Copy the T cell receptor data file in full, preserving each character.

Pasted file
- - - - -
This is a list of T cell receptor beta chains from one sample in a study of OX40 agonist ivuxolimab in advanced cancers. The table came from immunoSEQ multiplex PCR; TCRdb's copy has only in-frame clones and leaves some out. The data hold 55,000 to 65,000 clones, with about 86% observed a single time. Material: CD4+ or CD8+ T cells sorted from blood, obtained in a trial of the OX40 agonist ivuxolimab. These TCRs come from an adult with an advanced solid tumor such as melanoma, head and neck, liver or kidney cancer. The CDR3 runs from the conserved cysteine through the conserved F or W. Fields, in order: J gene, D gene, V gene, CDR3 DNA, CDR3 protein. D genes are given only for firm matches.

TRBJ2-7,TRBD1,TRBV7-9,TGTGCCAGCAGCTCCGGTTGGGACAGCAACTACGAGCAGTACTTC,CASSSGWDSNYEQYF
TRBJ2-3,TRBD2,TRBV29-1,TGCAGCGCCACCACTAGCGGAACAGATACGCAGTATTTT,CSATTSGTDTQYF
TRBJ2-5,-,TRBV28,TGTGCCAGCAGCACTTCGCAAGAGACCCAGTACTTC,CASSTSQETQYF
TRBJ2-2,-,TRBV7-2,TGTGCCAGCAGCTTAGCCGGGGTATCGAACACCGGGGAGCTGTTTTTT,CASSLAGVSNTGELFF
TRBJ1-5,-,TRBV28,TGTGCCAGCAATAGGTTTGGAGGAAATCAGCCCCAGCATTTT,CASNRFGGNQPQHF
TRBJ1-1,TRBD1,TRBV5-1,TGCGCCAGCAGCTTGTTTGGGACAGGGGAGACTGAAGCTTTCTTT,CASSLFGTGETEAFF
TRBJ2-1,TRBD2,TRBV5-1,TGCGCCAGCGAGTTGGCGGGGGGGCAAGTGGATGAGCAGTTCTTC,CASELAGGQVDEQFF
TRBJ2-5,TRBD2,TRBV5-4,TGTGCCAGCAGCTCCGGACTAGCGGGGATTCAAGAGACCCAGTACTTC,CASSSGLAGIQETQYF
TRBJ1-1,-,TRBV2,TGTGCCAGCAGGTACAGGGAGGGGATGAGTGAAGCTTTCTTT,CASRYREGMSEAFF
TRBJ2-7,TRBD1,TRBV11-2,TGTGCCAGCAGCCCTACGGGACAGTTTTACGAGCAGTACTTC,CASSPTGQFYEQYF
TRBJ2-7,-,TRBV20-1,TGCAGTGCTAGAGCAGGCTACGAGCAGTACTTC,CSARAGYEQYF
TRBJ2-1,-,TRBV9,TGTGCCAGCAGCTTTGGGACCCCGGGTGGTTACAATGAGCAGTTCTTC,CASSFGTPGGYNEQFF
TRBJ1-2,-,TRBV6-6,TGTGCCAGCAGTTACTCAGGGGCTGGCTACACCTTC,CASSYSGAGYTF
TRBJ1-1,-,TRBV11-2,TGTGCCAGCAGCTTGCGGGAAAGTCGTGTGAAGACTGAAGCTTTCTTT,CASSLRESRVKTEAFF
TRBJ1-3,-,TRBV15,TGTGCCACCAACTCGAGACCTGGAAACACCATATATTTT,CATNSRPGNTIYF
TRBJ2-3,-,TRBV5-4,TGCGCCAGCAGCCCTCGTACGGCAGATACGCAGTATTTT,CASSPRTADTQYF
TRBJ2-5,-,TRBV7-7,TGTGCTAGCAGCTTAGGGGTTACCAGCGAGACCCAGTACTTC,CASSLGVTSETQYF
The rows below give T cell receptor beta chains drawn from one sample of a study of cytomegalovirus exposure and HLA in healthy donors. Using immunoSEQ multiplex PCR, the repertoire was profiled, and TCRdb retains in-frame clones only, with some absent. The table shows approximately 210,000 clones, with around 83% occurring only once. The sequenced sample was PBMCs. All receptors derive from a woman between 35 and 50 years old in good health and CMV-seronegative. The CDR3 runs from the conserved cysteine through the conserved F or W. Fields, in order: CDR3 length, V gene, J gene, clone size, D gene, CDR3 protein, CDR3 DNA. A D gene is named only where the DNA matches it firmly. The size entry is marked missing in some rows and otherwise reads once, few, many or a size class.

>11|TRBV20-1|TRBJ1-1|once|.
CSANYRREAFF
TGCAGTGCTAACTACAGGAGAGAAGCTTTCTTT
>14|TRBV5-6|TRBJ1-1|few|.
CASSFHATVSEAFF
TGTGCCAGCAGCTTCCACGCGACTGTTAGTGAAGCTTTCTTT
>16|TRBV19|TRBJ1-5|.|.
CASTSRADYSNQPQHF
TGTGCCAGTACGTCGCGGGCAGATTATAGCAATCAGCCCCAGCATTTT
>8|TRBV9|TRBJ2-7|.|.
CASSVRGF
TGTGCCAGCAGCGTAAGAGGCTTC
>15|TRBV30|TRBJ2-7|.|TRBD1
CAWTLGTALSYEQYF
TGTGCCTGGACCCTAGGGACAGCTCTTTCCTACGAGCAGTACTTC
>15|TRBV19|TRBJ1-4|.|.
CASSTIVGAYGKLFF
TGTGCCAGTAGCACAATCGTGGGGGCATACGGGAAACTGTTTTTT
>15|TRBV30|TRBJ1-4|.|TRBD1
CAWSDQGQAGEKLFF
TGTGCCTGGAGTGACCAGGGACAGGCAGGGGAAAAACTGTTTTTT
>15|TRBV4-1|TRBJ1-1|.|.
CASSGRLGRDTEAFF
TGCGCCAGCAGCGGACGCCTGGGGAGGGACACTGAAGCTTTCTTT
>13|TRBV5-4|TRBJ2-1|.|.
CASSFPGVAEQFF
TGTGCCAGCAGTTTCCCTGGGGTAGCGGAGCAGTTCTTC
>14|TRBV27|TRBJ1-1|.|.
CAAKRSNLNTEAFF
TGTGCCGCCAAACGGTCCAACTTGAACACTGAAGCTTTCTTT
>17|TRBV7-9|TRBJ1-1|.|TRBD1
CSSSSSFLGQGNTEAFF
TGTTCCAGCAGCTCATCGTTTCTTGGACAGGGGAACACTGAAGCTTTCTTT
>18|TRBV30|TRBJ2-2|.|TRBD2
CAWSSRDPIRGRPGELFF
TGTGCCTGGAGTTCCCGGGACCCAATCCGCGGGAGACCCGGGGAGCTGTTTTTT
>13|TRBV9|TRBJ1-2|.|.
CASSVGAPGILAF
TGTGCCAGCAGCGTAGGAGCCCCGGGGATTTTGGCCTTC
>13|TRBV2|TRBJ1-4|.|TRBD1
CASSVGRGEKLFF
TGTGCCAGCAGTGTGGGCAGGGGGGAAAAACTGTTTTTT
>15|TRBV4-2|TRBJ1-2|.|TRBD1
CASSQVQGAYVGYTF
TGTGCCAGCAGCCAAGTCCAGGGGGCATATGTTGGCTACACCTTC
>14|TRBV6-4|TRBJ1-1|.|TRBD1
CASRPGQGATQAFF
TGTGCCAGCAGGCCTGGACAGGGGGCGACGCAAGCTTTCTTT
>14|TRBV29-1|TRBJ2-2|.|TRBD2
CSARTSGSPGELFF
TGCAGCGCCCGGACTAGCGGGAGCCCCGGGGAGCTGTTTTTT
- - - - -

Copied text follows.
This is a list of T cell receptor beta chains from one sample in a study of OX40 agonist ivuxolimab in advanced cancers. The table came from immunoSEQ multiplex PCR; TCRdb's copy has only in-frame clones and leaves some out. The data hold 55,000 to 65,000 clones, with about 86% observed a single time. Material: CD4+ or CD8+ T cells sorted from blood, obtained in a trial of the OX40 agonist ivuxolimab. These TCRs come from an adult with an advanced solid tumor such as melanoma, head and neck, liver or kidney cancer. The CDR3 runs from the conserved cysteine through the conserved F or W. Fields, in order: J gene, D gene, V gene, CDR3 DNA, CDR3 protein. D genes are given only for firm matches.

TRBJ2-7,TRBD1,TRBV7-9,TGTGCCAGCAGCTCCGGTTGGGACAGCAACTACGAGCAGTACTTC,CASSSGWDSNYEQYF
TRBJ2-3,TRBD2,TRBV29-1,TGCAGCGCCACCACTAGCGGAACAGATACGCAGTATTTT,CSATTSGTDTQYF
TRBJ2-5,-,TRBV28,TGTGCCAGCAGCACTTCGCAAGAGACCCAGTACTTC,CASSTSQETQYF
TRBJ2-2,-,TRBV7-2,TGTGCCAGCAGCTTAGCCGGGGTATCGAACACCGGGGAGCTGTTTTTT,CASSLAGVSNTGELFF
TRBJ1-5,-,TRBV28,TGTGCCAGCAATAGGTTTGGAGGAAATCAGCCCCAGCATTTT,CASNRFGGNQPQHF
TRBJ1-1,TRBD1,TRBV5-1,TGCGCCAGCAGCTTGTTTGGGACAGGGGAGACTGAAGCTTTCTTT,CASSLFGTGETEAFF
TRBJ2-1,TRBD2,TRBV5-1,TGCGCCAGCGAGTTGGCGGGGGGGCAAGTGGATGAGCAGTTCTTC,CASELAGGQVDEQFF
TRBJ2-5,TRBD2,TRBV5-4,TGTGCCAGCAGCTCCGGACTAGCGGGGATTCAAGAGACCCAGTACTTC,CASSSGLAGIQETQYF
TRBJ1-1,-,TRBV2,TGTGCCAGCAGGTACAGGGAGGGGATGAGTGAAGCTTTCTTT,CASRYREGMSEAFF
TRBJ2-7,TRBD1,TRBV11-2,TGTGCCAGCAGCCCTACGGGACAGTTTTACGAGCAGTACTTC,CASSPTGQFYEQYF
TRBJ2-7,-,TRBV20-1,TGCAGTGCTAGAGCAGGCTACGAGCAGTACTTC,CSARAGYEQYF
TRBJ2-1,-,TRBV9,TGTGCCAGCAGCTTTGGGACCCCGGGTGGTTACAATGAGCAGTTCTTC,CASSFGTPGGYNEQFF
TRBJ1-2,-,TRBV6-6,TGTGCCAGCAGTTACTCAGGGGCTGGCTACACCTTC,CASSYSGAGYTF
TRBJ1-1,-,TRBV11-2,TGTGCCAGCAGCTTGCGGGAAAGTCGTGTGAAGACTGAAGCTTTCTTT,CASSLRESRVKTEAFF
TRBJ1-3,-,TRBV15,TGTGCCACCAACTCGAGACCTGGAAACACCATATATTTT,CATNSRPGNTIYF
TRBJ2-3,-,TRBV5-4,TGCGCCAGCAGCCCTCGTACGGCAGATACGCAGTATTTT,CASSPRTADTQYF
TRBJ2-5,-,TRBV7-7,TGTGCTAGCAGCTTAGGGGTTACCAGCGAGACCCAGTACTTC,CASSLGVTSETQYF
The rows below give T cell receptor beta chains drawn from one sample of a study of cytomegalovirus exposure and HLA in healthy donors. Using immunoSEQ multiplex PCR, the repertoire was profiled, and TCRdb retains in-frame clones only, with some absent. The table shows approximately 210,000 clones, with around 83% occurring only once. The sequenced sample was PBMCs. All receptors derive from a woman between 35 and 50 years old in good health and CMV-seronegative. The CDR3 runs from the conserved cysteine through the conserved F or W. Fields, in order: CDR3 length, V gene, J gene, clone size, D gene, CDR3 protein, CDR3 DNA. A D gene is named only where the DNA matches it firmly. The size entry is marked missing in some rows and otherwise reads once, few, many or a size class.

>11|TRBV20-1|TRBJ1-1|once|.
CSANYRREAFF
TGCAGTGCTAACTACAGGAGAGAAGCTTTCTTT
>14|TRBV5-6|TRBJ1-1|few|.
CASSFHATVSEAFF
TGTGCCAGCAGCTTCCACGCGACTGTTAGTGAAGCTTTCTTT
>16|TRBV19|TRBJ1-5|.|.
CASTSRADYSNQPQHF
TGTGCCAGTACGTCGCGGGCAGATTATAGCAATCAGCCCCAGCATTTT
>8|TRBV9|TRBJ2-7|.|.
CASSVRGF
TGTGCCAGCAGCGTAAGAGGCTTC
>15|TRBV30|TRBJ2-7|.|TRBD1
CAWTLGTALSYEQYF
TGTGCCTGGACCCTAGGGACAGCTCTTTCCTACGAGCAGTACTTC
>15|TRBV19|TRBJ1-4|.|.
CASSTIVGAYGKLFF
TGTGCCAGTAGCACAATCGTGGGGGCATACGGGAAACTGTTTTTT
>15|TRBV30|TRBJ1-4|.|TRBD1
CAWSDQGQAGEKLFF
TGTGCCTGGAGTGACCAGGGACAGGCAGGGGAAAAACTGTTTTTT
>15|TRBV4-1|TRBJ1-1|.|.
CASSGRLGRDTEAFF
TGCGCCAGCAGCGGACGCCTGGGGAGGGACACTGAAGCTTTCTTT
>13|TRBV5-4|TRBJ2-1|.|.
CASSFPGVAEQFF
TGTGCCAGCAGTTTCCCTGGGGTAGCGGAGCAGTTCTTC
>14|TRBV27|TRBJ1-1|.|.
CAAKRSNLNTEAFF
TGTGCCGCCAAACGGTCCAACTTGAACACTGAAGCTTTCTTT
>17|TRBV7-9|TRBJ1-1|.|TRBD1
CSSSSSFLGQGNTEAFF
TGTTCCAGCAGCTCATCGTTTCTTGGACAGGGGAACACTGAAGCTTTCTTT
>18|TRBV30|TRBJ2-2|.|TRBD2
CAWSSRDPIRGRPGELFF
TGTGCCTGGAGTTCCCGGGACCCAATCCGCGGGAGACCCGGGGAGCTGTTTTTT
>13|TRBV9|TRBJ1-2|.|.
CASSVGAPGILAF
TGTGCCAGCAGCGTAGGAGCCCCGGGGATTTTGGCCTTC
>13|TRBV2|TRBJ1-4|.|TRBD1
CASSVGRGEKLFF
TGTGCCAGCAGTGTGGGCAGGGGGGAAAAACTGTTTTTT
>15|TRBV4-2|TRBJ1-2|.|TRBD1
CASSQVQGAYVGYTF
TGTGCCAGCAGCCAAGTCCAGGGGGCATATGTTGGCTACACCTTC
>14|TRBV6-4|TRBJ1-1|.|TRBD1
CASRPGQGATQAFF
TGTGCCAGCAGGCCTGGACAGGGGGCGACGCAAGCTTTCTTT
>14|TRBV29-1|TRBJ2-2|.|TRBD2
CSARTSGSPGELFF
TGCAGCGCCCGGACTAGCGGGAGCCCCGGGGAGCTGTTTTTT